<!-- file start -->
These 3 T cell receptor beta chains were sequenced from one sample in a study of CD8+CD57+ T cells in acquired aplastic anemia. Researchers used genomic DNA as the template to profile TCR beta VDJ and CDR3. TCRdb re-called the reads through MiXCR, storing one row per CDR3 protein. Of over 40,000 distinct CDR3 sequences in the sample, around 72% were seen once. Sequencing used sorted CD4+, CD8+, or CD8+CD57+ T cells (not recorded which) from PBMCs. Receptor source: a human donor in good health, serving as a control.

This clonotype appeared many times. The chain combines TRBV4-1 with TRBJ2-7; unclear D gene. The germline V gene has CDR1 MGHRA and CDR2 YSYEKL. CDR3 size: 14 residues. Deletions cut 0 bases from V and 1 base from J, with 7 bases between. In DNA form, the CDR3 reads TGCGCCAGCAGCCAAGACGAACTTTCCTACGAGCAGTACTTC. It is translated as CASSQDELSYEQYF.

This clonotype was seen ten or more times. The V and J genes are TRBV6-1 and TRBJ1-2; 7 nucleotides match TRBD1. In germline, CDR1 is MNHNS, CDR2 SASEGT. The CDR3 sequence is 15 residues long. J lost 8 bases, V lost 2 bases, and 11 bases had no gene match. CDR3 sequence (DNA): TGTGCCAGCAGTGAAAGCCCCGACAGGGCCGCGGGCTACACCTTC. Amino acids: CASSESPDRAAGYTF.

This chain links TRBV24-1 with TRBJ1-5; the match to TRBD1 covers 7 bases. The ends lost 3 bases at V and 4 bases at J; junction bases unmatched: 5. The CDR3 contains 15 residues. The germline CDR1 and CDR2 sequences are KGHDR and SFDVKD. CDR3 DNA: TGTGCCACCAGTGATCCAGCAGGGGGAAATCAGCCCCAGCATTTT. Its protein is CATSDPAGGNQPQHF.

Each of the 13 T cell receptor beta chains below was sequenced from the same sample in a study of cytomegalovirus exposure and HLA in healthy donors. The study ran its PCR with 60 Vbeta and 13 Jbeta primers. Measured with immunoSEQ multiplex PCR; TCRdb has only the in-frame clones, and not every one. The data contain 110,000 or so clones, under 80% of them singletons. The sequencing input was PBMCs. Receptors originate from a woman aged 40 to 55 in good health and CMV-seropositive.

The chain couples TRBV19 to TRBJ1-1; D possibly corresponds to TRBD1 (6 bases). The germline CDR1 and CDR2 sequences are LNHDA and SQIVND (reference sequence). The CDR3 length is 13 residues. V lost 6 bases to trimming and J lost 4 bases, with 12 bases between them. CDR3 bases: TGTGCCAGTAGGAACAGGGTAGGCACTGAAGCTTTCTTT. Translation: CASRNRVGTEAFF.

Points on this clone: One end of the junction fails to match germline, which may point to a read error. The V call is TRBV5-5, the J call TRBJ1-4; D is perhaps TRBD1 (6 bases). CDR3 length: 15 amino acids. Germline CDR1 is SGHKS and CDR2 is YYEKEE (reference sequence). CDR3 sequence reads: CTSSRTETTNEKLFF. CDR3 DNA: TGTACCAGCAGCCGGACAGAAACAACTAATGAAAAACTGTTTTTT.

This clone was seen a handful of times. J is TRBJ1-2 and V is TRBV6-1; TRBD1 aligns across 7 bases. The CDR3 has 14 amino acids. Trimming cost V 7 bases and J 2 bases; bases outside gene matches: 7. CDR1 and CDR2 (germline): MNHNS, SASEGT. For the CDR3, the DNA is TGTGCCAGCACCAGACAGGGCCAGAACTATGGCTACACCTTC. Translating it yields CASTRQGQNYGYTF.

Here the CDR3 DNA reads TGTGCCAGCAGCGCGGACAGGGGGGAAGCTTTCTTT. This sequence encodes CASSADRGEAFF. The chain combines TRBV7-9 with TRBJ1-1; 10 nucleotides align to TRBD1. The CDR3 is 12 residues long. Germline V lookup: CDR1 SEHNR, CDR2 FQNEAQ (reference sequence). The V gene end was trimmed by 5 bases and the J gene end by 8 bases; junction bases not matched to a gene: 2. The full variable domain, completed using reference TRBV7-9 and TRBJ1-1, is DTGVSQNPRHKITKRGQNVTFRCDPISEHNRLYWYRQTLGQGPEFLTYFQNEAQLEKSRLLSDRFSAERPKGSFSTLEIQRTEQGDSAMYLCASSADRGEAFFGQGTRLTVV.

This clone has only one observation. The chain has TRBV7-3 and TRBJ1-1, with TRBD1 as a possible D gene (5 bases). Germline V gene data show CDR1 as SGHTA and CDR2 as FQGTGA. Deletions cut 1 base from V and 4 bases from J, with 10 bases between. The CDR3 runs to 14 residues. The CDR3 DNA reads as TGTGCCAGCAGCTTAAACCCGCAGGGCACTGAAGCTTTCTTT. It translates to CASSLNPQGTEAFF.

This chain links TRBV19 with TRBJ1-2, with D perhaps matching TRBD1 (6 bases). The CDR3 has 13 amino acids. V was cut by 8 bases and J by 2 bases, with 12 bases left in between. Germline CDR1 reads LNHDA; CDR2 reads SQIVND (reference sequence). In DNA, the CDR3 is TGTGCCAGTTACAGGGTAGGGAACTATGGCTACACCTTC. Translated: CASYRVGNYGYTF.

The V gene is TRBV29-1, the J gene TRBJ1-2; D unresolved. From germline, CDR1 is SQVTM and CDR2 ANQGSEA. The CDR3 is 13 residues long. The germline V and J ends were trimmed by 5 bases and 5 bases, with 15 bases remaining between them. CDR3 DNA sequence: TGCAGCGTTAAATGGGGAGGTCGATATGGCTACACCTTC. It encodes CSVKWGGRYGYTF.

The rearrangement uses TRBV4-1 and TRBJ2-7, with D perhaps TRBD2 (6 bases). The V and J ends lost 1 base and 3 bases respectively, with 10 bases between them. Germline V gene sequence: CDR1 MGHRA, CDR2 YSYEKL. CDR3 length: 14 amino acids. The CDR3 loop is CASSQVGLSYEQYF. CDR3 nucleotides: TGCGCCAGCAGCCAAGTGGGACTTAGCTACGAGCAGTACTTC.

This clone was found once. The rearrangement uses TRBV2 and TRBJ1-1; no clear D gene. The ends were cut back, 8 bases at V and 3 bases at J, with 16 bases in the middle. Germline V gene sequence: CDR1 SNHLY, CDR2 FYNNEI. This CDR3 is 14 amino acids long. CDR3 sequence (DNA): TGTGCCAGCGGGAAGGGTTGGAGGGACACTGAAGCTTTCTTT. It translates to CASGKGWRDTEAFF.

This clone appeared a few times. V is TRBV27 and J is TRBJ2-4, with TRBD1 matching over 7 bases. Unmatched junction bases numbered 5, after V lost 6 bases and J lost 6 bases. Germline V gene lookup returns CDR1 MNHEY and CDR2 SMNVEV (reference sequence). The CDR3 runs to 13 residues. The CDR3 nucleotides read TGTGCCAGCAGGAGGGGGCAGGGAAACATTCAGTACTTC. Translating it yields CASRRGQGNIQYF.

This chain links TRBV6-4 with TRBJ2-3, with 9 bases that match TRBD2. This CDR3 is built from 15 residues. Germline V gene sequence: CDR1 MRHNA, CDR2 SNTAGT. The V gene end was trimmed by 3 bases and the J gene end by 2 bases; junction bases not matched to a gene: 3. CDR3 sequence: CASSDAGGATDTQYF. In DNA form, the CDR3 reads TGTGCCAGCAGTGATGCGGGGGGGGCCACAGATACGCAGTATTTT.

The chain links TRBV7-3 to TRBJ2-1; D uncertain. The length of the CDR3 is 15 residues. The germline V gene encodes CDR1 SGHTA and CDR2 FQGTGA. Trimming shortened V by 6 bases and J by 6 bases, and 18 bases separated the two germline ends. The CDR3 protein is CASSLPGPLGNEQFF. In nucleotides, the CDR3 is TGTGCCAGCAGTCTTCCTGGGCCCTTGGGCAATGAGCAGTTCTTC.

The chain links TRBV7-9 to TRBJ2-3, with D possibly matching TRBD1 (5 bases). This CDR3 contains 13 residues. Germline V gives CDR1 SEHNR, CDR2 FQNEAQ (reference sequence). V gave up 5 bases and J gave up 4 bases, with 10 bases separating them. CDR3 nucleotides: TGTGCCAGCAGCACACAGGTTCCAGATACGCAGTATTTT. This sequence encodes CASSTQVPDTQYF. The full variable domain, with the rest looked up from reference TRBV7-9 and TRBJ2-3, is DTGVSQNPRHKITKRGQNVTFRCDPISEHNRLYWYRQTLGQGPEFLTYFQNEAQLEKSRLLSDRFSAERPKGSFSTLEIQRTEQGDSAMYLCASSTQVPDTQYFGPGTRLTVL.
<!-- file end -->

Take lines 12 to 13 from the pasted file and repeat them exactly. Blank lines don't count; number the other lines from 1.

The V gene is TRBV29-1, the J gene TRBJ1-2; D unresolved. From germline, CDR1 is SQVTM and CDR2 ANQGSEA. The CDR3 is 13 residues long. The germline V and J ends were trimmed by 5 bases and 5 bases, with 15 bases remaining between them. CDR3 DNA sequence: TGCAGCGTTAAATGGGGAGGTCGATATGGCTACACCTTC. It encodes CSVKWGGRYGYTF.

The rearrangement uses TRBV4-1 and TRBJ2-7, with D perhaps TRBD2 (6 bases). The V and J ends lost 1 base and 3 bases respectively, with 10 bases between them. Germline V gene sequence: CDR1 MGHRA, CDR2 YSYEKL. CDR3 length: 14 amino acids. The CDR3 loop is CASSQVGLSYEQYF. CDR3 nucleotides: TGCGCCAGCAGCCAAGTGGGACTTAGCTACGAGCAGTACTTC.